I was an in-home caregiver for almost 25 years. My mother's old-age plan was that since I'm experienced in this field I will simply assume the position of nanny slave to her abusive neediness. I came back after I got divorced and have been caregiving for her for a few years. I'm done now. So are you.This arrangement was always going to be temporary. You never agreed to be a slave until your mother dies. She has chosen to be in denial and talked herself into believing that even if you get angry and rage about it, in the end you'll take care of her. Maybe it will be grudgingly. Maybe it will be with resentment. Maybe it will ruin your life, but that doesn't matter because you'll still do it.
My mother does this too. They both may have to receive a rude awakening to accept the truth. So be it.
As for the guilt....
It is disgustingly wrong when a person weaponizes guilt. People are supposed to feel guilt because their conscience is telling them they're wrong about something. They should be sorry, make amends, and do better.
Guilt is not supposed to be a weapon that one person turns on another so their needs and demands get met on their terms.
Choosing to not be a caregiver isn't wrong. So there's no reason for guilt.
A person may choose to be a police officer instead of a chef. Are they wrong for not becoming a chef? Should they feel guilty because they chose police academy over the Cordon Bleu?
No. They should not.
Your life choices are your own and you have a right to choose your own life.

How long will it take to get her into a SNF?

Do you have a job? How can you do that when you are her caregiver? You say you have brothers, and that "we" are looking into a SNF. Are your brothers looking into this with you? What have they done to assist your mother over the past two years?

Tell the family and friends who don't like it that they are free to move your mother into one of THEIR homes.

Keep us updated!

I don't think my parents thought they would live that long to be a burden. Neither ever said they expected their kids to care for them. My Dad passed at 79 and Mom cared for him. My Mom lost her sister at 80, a brother at 53, another at 60.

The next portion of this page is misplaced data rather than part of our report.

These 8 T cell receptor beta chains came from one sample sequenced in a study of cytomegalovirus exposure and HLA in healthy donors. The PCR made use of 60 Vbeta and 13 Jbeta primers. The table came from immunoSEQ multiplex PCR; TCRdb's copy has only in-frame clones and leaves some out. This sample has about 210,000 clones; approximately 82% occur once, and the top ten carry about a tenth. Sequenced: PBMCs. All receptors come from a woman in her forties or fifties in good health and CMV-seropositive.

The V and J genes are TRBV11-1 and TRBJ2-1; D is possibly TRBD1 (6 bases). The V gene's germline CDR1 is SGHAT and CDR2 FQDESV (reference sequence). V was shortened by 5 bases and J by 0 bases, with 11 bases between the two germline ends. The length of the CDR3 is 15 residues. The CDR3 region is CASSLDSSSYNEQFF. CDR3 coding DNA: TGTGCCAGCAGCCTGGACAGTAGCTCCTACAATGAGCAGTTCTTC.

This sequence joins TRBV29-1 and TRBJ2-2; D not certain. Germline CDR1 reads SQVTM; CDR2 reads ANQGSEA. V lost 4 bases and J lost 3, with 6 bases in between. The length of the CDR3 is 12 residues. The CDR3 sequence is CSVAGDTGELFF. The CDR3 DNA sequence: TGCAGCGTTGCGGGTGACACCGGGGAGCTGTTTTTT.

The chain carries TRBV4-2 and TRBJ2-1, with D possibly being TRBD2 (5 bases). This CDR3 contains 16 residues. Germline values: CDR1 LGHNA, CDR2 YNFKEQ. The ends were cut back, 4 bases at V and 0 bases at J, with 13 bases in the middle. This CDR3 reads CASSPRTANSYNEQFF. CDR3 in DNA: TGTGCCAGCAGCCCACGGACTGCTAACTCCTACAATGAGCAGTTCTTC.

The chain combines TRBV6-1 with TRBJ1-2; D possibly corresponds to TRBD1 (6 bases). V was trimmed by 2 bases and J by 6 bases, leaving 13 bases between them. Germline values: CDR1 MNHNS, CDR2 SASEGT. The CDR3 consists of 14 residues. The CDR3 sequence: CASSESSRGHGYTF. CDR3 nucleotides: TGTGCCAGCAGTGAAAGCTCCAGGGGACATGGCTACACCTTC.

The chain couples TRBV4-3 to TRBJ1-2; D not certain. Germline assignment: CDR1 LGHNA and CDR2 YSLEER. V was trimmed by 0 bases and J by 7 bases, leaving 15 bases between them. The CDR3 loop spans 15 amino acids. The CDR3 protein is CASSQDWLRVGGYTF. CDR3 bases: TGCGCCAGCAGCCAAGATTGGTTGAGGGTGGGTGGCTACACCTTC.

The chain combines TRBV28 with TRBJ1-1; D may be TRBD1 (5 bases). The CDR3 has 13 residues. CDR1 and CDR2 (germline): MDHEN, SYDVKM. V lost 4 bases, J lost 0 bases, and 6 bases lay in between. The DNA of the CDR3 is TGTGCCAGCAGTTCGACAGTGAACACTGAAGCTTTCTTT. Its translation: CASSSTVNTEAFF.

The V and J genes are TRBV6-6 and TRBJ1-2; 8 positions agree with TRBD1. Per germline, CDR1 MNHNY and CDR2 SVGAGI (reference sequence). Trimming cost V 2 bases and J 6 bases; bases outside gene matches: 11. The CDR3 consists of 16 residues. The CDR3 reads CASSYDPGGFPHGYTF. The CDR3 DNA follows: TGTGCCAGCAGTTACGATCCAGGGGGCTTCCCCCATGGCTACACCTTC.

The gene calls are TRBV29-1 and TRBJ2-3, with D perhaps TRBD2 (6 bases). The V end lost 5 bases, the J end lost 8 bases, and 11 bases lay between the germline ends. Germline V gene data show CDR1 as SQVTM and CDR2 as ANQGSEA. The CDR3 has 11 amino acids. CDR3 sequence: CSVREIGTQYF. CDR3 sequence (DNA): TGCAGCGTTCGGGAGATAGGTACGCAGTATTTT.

You can't be expected to do care for someone that trained people do. Just because your the daughter does not mean Mom is your responsibility. Good for u for standing up to yourself.


COPD folks at the end stage don’t have enough oxygen to support muscular strength quite often. Plus, for every day a person is in bed not using their muscles, it takes a week to regain that strength, and that’s with normal lung function. Hospice doesn’t feel she will ever walk again. I think her days as an able person are over....although with her, you never know.

Wow you sure had your hands full. I'm with you - I'm NOT doing this to my kids. I used to say that I NEVER wanted to go to a nursing home. No way! But now I see that although no one wants it, it does often become inevitable.

Very well expressed and articulate. Congratulations on doing what more people need to do when elders become so sick. I was responsible for both parents AND their failing business AND their homes, finances, legal issues and caregiving team, which included me when needed. They didn't die until age 92 and 95. Mom declared at age 72 that she'd taken care of everyone all her life (not true, she was a narcissist), and she wasn't going to take care of anyone anymore; it was now someone else's job to take care of her and all her needs. She did have some health issues but obviously nothing too serious, since she lived for 23 more years. They had some money, and they could have looked at care facilities, given some direction, and set aside the money where it could be accessed when needed, but they didn't. Neither of them ever took care of an elderly parent themselves or had as much responsibility as I had to assume. It was wrong, wrong, wrong, and I'm making sure my children aren't going to be put in that position - ever. Thanks for your post, and I wish every parent heading into old age would read it.

Congratulations on standing up for yourself. You DO matter!

Friends and relatives can pound sand.

I agree that taking care of a bed-bound person is waaaay too much. I would never be able to nor want to do the personal care required. Hard no on that one.

I'm not that familiar with COPD - is her decline inevitable or is there anything that can be done to get her back out of bed? PT? You said she's determined? Sorry for my ignorance.